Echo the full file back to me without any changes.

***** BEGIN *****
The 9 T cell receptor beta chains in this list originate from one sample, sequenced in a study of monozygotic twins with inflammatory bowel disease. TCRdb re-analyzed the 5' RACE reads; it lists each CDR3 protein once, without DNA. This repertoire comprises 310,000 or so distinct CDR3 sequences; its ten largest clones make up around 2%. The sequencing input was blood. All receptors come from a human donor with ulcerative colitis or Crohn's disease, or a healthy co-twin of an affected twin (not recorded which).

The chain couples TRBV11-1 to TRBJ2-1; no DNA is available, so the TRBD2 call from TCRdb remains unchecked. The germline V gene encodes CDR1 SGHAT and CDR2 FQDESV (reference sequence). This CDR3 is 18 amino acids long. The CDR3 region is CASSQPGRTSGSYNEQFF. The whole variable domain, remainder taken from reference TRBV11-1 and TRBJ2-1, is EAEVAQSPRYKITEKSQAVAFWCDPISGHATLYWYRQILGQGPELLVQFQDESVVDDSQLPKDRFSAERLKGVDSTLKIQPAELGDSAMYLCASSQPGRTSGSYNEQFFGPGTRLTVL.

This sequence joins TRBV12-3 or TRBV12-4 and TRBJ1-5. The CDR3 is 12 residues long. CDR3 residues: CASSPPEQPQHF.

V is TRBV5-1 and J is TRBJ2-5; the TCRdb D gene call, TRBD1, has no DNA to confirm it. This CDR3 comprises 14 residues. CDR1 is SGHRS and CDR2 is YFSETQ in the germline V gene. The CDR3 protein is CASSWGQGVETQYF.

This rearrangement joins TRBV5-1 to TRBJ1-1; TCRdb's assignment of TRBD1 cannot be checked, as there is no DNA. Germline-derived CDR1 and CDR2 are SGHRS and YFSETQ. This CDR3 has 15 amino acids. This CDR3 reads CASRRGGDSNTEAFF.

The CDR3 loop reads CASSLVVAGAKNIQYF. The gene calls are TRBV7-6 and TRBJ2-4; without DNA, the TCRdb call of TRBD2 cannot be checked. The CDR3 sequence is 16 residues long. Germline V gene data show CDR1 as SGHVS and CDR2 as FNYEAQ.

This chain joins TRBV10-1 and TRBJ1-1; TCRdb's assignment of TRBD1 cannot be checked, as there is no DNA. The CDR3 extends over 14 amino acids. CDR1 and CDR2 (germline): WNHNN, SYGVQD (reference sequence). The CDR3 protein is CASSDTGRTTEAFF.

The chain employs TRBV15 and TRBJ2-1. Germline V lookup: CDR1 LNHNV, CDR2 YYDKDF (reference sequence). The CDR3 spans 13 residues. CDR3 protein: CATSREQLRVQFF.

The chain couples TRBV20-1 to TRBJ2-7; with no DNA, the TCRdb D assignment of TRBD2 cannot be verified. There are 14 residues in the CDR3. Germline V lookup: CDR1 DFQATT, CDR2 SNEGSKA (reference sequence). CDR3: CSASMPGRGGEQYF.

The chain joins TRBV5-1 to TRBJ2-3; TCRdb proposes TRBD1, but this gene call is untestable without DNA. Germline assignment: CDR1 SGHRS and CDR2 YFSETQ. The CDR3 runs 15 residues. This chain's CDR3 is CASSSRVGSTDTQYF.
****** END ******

The 9 T cell receptor beta chains in this list originate from one sample, sequenced in a study of monozygotic twins with inflammatory bowel disease. TCRdb re-analyzed the 5' RACE reads; it lists each CDR3 protein once, without DNA. This repertoire comprises 310,000 or so distinct CDR3 sequences; its ten largest clones make up around 2%. The sequencing input was blood. All receptors come from a human donor with ulcerative colitis or Crohn's disease, or a healthy co-twin of an affected twin (not recorded which).

The chain couples TRBV11-1 to TRBJ2-1; no DNA is available, so the TRBD2 call from TCRdb remains unchecked. The germline V gene encodes CDR1 SGHAT and CDR2 FQDESV (reference sequence). This CDR3 is 18 amino acids long. The CDR3 region is CASSQPGRTSGSYNEQFF. The whole variable domain, remainder taken from reference TRBV11-1 and TRBJ2-1, is EAEVAQSPRYKITEKSQAVAFWCDPISGHATLYWYRQILGQGPELLVQFQDESVVDDSQLPKDRFSAERLKGVDSTLKIQPAELGDSAMYLCASSQPGRTSGSYNEQFFGPGTRLTVL.

This sequence joins TRBV12-3 or TRBV12-4 and TRBJ1-5. The CDR3 is 12 residues long. CDR3 residues: CASSPPEQPQHF.

V is TRBV5-1 and J is TRBJ2-5; the TCRdb D gene call, TRBD1, has no DNA to confirm it. This CDR3 comprises 14 residues. CDR1 is SGHRS and CDR2 is YFSETQ in the germline V gene. The CDR3 protein is CASSWGQGVETQYF.

This rearrangement joins TRBV5-1 to TRBJ1-1; TCRdb's assignment of TRBD1 cannot be checked, as there is no DNA. Germline-derived CDR1 and CDR2 are SGHRS and YFSETQ. This CDR3 has 15 amino acids. This CDR3 reads CASRRGGDSNTEAFF.

The CDR3 loop reads CASSLVVAGAKNIQYF. The gene calls are TRBV7-6 and TRBJ2-4; without DNA, the TCRdb call of TRBD2 cannot be checked. The CDR3 sequence is 16 residues long. Germline V gene data show CDR1 as SGHVS and CDR2 as FNYEAQ.

This chain joins TRBV10-1 and TRBJ1-1; TCRdb's assignment of TRBD1 cannot be checked, as there is no DNA. The CDR3 extends over 14 amino acids. CDR1 and CDR2 (germline): WNHNN, SYGVQD (reference sequence). The CDR3 protein is CASSDTGRTTEAFF.

The chain employs TRBV15 and TRBJ2-1. Germline V lookup: CDR1 LNHNV, CDR2 YYDKDF (reference sequence). The CDR3 spans 13 residues. CDR3 protein: CATSREQLRVQFF.

The chain couples TRBV20-1 to TRBJ2-7; with no DNA, the TCRdb D assignment of TRBD2 cannot be verified. There are 14 residues in the CDR3. Germline V lookup: CDR1 DFQATT, CDR2 SNEGSKA (reference sequence). CDR3: CSASMPGRGGEQYF.

The chain joins TRBV5-1 to TRBJ2-3; TCRdb proposes TRBD1, but this gene call is untestable without DNA. Germline assignment: CDR1 SGHRS and CDR2 YFSETQ. The CDR3 runs 15 residues. This chain's CDR3 is CASSSRVGSTDTQYF.